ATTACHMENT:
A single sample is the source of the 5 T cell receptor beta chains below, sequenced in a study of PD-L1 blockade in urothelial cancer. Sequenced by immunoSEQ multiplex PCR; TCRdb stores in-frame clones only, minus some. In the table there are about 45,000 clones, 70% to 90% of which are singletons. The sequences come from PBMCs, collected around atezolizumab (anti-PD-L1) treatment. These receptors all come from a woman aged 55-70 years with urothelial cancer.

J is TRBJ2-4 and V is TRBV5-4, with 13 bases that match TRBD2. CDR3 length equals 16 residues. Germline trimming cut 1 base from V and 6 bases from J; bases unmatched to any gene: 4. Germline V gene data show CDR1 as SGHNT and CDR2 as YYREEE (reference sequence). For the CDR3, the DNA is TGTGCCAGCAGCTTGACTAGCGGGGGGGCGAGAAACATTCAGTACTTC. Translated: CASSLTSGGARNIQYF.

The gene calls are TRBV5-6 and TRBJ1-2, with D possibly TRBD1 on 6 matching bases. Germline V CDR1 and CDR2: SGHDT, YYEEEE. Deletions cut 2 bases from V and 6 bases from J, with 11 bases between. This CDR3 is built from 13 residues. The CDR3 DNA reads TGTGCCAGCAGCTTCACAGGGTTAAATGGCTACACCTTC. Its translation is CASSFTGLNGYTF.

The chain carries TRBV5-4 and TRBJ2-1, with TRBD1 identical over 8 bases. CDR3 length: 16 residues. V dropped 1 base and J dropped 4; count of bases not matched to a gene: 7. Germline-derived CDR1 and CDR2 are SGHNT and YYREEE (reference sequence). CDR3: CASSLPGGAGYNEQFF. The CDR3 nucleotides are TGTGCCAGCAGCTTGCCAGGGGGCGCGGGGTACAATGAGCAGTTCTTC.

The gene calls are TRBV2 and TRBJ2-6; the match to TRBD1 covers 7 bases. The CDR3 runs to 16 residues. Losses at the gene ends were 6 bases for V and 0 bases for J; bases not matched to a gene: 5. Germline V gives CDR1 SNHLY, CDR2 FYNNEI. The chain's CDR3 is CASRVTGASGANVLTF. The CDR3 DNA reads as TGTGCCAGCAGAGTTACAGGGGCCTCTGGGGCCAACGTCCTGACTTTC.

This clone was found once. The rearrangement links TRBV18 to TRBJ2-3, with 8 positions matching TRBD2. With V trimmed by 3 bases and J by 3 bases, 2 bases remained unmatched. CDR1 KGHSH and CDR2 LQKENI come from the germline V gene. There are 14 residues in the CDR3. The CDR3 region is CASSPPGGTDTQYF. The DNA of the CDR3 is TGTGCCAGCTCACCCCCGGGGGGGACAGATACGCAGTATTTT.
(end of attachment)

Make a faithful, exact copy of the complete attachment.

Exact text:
A single sample is the source of the 5 T cell receptor beta chains below, sequenced in a study of PD-L1 blockade in urothelial cancer. Sequenced by immunoSEQ multiplex PCR; TCRdb stores in-frame clones only, minus some. In the table there are about 45,000 clones, 70% to 90% of which are singletons. The sequences come from PBMCs, collected around atezolizumab (anti-PD-L1) treatment. These receptors all come from a woman aged 55-70 years with urothelial cancer.

J is TRBJ2-4 and V is TRBV5-4, with 13 bases that match TRBD2. CDR3 length equals 16 residues. Germline trimming cut 1 base from V and 6 bases from J; bases unmatched to any gene: 4. Germline V gene data show CDR1 as SGHNT and CDR2 as YYREEE (reference sequence). For the CDR3, the DNA is TGTGCCAGCAGCTTGACTAGCGGGGGGGCGAGAAACATTCAGTACTTC. Translated: CASSLTSGGARNIQYF.

The gene calls are TRBV5-6 and TRBJ1-2, with D possibly TRBD1 on 6 matching bases. Germline V CDR1 and CDR2: SGHDT, YYEEEE. Deletions cut 2 bases from V and 6 bases from J, with 11 bases between. This CDR3 is built from 13 residues. The CDR3 DNA reads TGTGCCAGCAGCTTCACAGGGTTAAATGGCTACACCTTC. Its translation is CASSFTGLNGYTF.

The chain carries TRBV5-4 and TRBJ2-1, with TRBD1 identical over 8 bases. CDR3 length: 16 residues. V dropped 1 base and J dropped 4; count of bases not matched to a gene: 7. Germline-derived CDR1 and CDR2 are SGHNT and YYREEE (reference sequence). CDR3: CASSLPGGAGYNEQFF. The CDR3 nucleotides are TGTGCCAGCAGCTTGCCAGGGGGCGCGGGGTACAATGAGCAGTTCTTC.

The gene calls are TRBV2 and TRBJ2-6; the match to TRBD1 covers 7 bases. The CDR3 runs to 16 residues. Losses at the gene ends were 6 bases for V and 0 bases for J; bases not matched to a gene: 5. Germline V gives CDR1 SNHLY, CDR2 FYNNEI. The chain's CDR3 is CASRVTGASGANVLTF. The CDR3 DNA reads as TGTGCCAGCAGAGTTACAGGGGCCTCTGGGGCCAACGTCCTGACTTTC.

This clone was found once. The rearrangement links TRBV18 to TRBJ2-3, with 8 positions matching TRBD2. With V trimmed by 3 bases and J by 3 bases, 2 bases remained unmatched. CDR1 KGHSH and CDR2 LQKENI come from the germline V gene. There are 14 residues in the CDR3. The CDR3 region is CASSPPGGTDTQYF. The DNA of the CDR3 is TGTGCCAGCTCACCCCCGGGGGGGACAGATACGCAGTATTTT.